Lecture | February 5 | 2334 Bowditch (Center for Latin American Studies)
March 1932 was not a good time to come to Detroit. Diego Rivera and Frida Kahlo arrived in the city in the midst of a plummeting economy and social upheaval. The artists painted during grim economic times, yet Riveras dream of a popular international art has found an enthusiastic new audience, and Kahlo has become iconic throughout the world. In this talk, Harley Shaiken will explore the ways in which art transcends borders.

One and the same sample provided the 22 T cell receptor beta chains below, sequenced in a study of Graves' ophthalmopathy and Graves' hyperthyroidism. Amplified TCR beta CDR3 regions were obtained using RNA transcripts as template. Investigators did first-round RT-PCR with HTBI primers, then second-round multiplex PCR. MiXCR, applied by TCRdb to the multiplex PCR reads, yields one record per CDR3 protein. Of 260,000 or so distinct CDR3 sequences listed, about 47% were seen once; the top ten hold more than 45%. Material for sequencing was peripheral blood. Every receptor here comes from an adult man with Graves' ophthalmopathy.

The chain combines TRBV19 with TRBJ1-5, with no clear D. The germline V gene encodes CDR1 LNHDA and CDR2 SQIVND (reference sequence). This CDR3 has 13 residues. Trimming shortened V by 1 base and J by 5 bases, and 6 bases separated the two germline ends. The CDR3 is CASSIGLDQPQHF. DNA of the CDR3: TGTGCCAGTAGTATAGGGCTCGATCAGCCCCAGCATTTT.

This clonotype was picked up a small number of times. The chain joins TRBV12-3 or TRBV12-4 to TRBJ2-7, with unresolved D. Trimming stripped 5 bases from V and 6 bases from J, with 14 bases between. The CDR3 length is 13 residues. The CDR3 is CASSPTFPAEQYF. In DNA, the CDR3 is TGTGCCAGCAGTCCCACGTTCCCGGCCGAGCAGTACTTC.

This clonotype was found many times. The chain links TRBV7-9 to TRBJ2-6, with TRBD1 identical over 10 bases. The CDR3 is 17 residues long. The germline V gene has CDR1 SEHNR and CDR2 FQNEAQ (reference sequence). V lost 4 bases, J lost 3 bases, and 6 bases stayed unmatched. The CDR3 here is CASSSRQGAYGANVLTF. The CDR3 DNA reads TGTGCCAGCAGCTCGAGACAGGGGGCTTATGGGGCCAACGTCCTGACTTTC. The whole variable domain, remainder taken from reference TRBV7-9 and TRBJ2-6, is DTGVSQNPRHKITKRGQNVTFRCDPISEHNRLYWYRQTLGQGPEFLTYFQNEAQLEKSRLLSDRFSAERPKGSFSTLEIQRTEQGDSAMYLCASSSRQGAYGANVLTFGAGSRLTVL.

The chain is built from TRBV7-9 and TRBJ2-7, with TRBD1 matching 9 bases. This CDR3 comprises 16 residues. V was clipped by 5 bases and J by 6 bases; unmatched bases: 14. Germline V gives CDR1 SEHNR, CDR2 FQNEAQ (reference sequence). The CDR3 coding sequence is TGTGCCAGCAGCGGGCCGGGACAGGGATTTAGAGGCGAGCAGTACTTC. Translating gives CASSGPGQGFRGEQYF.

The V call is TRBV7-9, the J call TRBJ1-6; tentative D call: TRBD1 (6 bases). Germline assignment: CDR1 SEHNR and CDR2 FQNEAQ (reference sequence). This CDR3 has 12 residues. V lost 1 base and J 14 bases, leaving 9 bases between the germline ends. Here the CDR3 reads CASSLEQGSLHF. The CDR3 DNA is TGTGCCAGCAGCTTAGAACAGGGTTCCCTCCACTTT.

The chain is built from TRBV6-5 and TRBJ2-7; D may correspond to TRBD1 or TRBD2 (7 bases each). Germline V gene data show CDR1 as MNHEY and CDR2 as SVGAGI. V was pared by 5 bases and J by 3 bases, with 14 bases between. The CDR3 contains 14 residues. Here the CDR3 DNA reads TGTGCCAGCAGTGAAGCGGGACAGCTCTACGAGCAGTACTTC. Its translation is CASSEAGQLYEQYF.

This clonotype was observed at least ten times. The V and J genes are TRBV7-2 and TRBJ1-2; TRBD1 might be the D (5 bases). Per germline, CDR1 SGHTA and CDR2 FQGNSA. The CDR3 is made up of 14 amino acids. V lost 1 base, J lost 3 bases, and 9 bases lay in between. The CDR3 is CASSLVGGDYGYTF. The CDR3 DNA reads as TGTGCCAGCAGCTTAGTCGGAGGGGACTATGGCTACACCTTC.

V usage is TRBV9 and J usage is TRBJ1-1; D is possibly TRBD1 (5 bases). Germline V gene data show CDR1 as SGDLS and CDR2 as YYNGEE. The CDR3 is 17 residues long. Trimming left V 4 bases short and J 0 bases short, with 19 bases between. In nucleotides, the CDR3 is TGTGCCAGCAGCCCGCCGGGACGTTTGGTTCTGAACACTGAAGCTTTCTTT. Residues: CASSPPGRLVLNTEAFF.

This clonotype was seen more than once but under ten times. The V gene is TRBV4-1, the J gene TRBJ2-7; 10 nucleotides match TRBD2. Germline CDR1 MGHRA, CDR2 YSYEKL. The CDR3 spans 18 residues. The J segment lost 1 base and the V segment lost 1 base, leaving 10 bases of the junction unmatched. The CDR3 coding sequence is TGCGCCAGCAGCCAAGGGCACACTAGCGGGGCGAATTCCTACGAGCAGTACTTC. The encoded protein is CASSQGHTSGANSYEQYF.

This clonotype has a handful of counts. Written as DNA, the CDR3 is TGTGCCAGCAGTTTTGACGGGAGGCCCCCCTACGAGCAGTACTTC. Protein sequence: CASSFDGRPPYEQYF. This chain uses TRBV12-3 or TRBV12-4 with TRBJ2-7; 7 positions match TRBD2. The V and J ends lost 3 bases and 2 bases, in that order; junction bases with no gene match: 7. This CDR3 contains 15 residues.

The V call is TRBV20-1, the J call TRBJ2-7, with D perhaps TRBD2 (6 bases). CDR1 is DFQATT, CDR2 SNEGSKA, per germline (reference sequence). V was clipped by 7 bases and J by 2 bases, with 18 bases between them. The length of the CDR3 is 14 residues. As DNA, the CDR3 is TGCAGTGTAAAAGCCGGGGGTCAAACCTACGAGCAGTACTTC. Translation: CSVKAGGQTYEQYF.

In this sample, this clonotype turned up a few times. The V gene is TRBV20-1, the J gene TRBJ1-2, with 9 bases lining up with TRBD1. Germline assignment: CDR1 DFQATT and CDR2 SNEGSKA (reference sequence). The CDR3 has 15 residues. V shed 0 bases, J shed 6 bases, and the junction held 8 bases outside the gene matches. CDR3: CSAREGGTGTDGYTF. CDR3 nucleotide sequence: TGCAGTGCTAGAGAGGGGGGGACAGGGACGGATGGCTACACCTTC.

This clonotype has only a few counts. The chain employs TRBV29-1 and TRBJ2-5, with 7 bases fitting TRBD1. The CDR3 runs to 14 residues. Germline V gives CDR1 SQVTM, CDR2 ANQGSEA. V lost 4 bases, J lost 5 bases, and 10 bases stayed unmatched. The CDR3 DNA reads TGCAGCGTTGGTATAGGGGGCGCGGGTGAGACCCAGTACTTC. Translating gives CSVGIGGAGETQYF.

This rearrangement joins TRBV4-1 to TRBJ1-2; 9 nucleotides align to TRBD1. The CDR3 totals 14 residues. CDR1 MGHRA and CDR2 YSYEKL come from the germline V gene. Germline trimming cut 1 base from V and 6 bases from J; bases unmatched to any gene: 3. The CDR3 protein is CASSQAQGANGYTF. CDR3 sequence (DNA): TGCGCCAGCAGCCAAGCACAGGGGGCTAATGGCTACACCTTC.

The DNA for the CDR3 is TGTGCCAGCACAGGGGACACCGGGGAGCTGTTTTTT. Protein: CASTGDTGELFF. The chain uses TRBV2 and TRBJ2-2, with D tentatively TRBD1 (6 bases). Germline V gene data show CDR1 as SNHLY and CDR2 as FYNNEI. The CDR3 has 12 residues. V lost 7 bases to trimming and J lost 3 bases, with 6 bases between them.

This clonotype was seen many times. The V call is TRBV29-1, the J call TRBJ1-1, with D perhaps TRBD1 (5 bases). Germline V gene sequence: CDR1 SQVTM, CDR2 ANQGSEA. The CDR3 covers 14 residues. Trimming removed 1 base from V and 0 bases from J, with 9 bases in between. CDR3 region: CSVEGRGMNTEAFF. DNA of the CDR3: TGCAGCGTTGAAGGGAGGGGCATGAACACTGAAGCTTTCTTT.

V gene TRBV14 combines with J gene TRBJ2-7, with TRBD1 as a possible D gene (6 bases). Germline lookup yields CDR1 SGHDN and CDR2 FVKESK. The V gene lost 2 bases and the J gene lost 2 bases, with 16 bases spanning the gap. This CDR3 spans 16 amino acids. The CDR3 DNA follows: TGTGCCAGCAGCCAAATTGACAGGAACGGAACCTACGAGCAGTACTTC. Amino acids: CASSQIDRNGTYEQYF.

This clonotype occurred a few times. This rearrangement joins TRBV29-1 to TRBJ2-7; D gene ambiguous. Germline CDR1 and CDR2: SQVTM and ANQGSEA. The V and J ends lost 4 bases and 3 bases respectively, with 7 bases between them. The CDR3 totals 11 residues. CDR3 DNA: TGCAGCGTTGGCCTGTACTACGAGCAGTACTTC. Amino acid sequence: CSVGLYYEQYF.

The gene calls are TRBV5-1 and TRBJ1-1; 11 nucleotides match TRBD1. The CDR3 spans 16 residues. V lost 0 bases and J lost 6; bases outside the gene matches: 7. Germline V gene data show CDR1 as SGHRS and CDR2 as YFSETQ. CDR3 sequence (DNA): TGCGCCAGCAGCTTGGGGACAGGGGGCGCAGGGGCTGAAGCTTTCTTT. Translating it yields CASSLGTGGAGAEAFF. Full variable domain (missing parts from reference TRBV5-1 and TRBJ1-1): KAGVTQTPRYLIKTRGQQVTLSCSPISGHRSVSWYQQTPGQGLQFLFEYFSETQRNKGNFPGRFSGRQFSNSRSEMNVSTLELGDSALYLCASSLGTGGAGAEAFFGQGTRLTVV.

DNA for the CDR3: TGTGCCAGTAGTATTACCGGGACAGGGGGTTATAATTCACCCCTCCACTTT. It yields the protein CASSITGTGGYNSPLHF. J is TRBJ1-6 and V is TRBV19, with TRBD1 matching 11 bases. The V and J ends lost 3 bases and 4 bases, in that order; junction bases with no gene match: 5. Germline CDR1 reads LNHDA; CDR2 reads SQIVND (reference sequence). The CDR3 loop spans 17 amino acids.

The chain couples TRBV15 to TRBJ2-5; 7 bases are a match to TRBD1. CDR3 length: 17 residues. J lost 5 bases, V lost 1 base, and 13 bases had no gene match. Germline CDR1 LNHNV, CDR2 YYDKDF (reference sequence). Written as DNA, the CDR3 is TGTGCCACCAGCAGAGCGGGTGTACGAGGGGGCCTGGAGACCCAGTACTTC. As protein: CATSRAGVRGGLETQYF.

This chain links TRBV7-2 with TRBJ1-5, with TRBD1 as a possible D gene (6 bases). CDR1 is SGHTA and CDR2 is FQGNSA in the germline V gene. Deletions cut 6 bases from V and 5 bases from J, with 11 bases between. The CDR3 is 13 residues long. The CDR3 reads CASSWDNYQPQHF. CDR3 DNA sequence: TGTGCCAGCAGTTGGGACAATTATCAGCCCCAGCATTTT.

Harley Shaiken is Class of 1930 Professor of Letters and Science and Director of the Center for Latin American Studies at the University of California, Berkeley. He is a Professor at the Graduate School of Education and a member of the Department of Geography at Berkeley, and specializes on issues of work, technology, and global production.
Part of the Bay Area Latin America Forum.